• Infant is ≤8 0/7 weeks of age at the time of eligibility assessment
  • Pediatric surgeon decision to perform surgery for suspected NEC or IP
  • Subject is at a center able to perform both laparotomy and drainage

Exclusion Criteria:

  • Major anomaly that influences likelihood of developing primary outcome or affects surgical treatment considerations
  • Congenital infection
  • Prior laparotomy or peritoneal drain placement
  • Prior NEC or IP
  • Infant for whom full support is not being provided
  • Follow-up unlikely
Sexes Eligible for Study: All
up to 8 Weeks   (Child)
No
Contact information is only displayed when the study is recruiting subjects
United States
 
 
NCT01029353
NICHD-NRN-0039
U10HD021364 ( U.S. NIH Grant/Contract )
U10HD021373 ( U.S. NIH Grant/Contract )
U10HD021385 ( U.S. NIH Grant/Contract )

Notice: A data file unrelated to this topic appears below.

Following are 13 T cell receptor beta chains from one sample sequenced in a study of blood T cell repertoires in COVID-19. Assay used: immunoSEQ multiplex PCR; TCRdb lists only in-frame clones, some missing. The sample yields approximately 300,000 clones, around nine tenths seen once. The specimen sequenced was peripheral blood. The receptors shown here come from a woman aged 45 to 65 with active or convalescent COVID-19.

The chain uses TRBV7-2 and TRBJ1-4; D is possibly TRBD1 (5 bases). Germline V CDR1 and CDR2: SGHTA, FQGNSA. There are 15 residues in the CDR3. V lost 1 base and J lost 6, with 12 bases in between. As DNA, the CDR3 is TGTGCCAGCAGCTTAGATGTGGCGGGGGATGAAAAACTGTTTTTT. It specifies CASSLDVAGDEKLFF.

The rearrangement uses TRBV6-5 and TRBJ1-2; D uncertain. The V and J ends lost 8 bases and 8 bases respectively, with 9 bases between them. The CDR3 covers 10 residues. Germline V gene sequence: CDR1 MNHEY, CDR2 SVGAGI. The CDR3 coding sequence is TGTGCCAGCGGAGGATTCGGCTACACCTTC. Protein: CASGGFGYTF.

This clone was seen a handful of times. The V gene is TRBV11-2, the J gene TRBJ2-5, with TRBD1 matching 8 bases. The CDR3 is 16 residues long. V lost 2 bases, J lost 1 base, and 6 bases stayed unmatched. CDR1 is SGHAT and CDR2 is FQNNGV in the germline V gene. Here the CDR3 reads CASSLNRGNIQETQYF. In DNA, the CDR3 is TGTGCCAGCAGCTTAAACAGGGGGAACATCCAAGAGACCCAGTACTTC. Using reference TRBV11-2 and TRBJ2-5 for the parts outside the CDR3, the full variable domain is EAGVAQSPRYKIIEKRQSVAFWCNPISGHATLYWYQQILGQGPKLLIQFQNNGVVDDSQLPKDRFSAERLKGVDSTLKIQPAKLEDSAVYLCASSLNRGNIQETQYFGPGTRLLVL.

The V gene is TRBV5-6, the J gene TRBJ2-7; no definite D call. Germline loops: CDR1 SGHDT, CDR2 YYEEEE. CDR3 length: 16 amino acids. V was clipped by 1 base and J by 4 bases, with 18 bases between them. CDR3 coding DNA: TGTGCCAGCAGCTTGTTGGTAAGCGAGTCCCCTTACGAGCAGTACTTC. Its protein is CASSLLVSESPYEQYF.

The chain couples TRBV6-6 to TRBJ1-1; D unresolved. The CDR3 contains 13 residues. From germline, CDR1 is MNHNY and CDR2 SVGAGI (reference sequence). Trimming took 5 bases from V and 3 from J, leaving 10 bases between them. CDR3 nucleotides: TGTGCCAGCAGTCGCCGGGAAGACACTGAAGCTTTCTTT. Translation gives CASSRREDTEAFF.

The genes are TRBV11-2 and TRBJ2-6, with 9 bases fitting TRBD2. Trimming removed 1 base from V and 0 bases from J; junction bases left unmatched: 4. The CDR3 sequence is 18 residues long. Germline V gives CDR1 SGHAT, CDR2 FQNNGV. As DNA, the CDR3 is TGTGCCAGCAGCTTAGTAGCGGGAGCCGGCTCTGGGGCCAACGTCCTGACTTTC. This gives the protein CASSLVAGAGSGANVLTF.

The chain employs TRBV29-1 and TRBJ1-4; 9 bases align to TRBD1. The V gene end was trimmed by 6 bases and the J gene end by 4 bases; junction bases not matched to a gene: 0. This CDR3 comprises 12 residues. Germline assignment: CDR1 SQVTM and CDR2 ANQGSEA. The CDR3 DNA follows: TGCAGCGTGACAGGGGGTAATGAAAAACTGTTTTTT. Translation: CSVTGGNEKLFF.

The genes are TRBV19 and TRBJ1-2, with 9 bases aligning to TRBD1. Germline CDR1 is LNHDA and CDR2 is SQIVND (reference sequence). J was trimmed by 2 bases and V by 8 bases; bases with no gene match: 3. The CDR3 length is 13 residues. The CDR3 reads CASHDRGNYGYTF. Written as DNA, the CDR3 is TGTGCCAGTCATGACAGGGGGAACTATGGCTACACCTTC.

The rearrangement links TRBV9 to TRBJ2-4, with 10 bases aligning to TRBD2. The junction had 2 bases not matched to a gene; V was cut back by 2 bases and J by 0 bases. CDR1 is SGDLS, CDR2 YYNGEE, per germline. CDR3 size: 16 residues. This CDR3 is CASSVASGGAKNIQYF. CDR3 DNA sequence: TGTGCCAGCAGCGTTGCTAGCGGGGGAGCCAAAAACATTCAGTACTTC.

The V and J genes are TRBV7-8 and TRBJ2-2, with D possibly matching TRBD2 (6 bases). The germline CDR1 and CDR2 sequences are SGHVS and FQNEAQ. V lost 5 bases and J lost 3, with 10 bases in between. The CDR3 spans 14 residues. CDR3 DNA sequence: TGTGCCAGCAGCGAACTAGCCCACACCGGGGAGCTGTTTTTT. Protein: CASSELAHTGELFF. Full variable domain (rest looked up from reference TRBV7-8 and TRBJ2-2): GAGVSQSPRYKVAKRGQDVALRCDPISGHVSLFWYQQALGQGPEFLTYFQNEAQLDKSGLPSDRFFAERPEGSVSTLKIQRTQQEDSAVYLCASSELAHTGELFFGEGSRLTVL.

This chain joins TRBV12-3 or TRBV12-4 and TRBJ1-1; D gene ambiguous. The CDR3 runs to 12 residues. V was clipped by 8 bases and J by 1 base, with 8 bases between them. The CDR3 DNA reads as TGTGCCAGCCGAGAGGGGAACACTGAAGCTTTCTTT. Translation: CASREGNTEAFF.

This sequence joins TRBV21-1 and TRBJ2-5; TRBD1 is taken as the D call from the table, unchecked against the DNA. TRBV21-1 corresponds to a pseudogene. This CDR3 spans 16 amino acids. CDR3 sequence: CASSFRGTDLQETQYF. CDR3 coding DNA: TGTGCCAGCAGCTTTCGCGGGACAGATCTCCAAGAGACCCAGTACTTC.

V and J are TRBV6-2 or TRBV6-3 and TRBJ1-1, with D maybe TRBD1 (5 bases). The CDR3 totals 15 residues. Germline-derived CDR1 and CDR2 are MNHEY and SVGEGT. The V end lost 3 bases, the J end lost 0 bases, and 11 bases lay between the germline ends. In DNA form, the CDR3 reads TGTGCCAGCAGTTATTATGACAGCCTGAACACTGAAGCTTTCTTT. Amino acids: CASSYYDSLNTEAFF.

U10HD027851 ( U.S. NIH Grant/Contract )
U10HD027853 ( U.S. NIH Grant/Contract )
U10HD027856 ( U.S. NIH Grant/Contract )
U10HD027871 ( U.S. NIH Grant/Contract )
U10HD027880 ( U.S. NIH Grant/Contract )
U10HD027904 ( U.S. NIH Grant/Contract )
U10HD034216 ( U.S. NIH Grant/Contract )
U10HD036790 ( U.S. NIH Grant/Contract )
U10HD040492 ( U.S. NIH Grant/Contract )
U10HD040689 ( U.S. NIH Grant/Contract )
U10HD053089 ( U.S. NIH Grant/Contract )
U10HD053109 ( U.S. NIH Grant/Contract )
U10HD053119 ( U.S. NIH Grant/Contract )
U10HD053124 ( U.S. NIH Grant/Contract )
UL1RR024139 ( U.S. NIH Grant/Contract )
UL1RR025744 ( U.S. NIH Grant/Contract )
UL1RR025764 ( U.S. NIH Grant/Contract )
UL1RR025777 ( U.S. NIH Grant/Contract )
M01RR008084 ( U.S. NIH Grant/Contract )
UL1RR024979 ( U.S. NIH Grant/Contract )
U10HD068284 ( U.S. NIH Grant/Contract )
U10HD068278 ( U.S. NIH Grant/Contract )
U10HD068270 ( U.S. NIH Grant/Contract )
U10HD068263 ( U.S. NIH Grant/Contract )
U10HD068244 ( U.S. NIH Grant/Contract )
UG1HD087226 ( U.S. NIH Grant/Contract )
Yes
Not Provided
Not Provided
NICHD Neonatal Research Network
NICHD Neonatal Research Network
  • Eunice Kennedy Shriver National Institute of Child Health and Human Development (NICHD)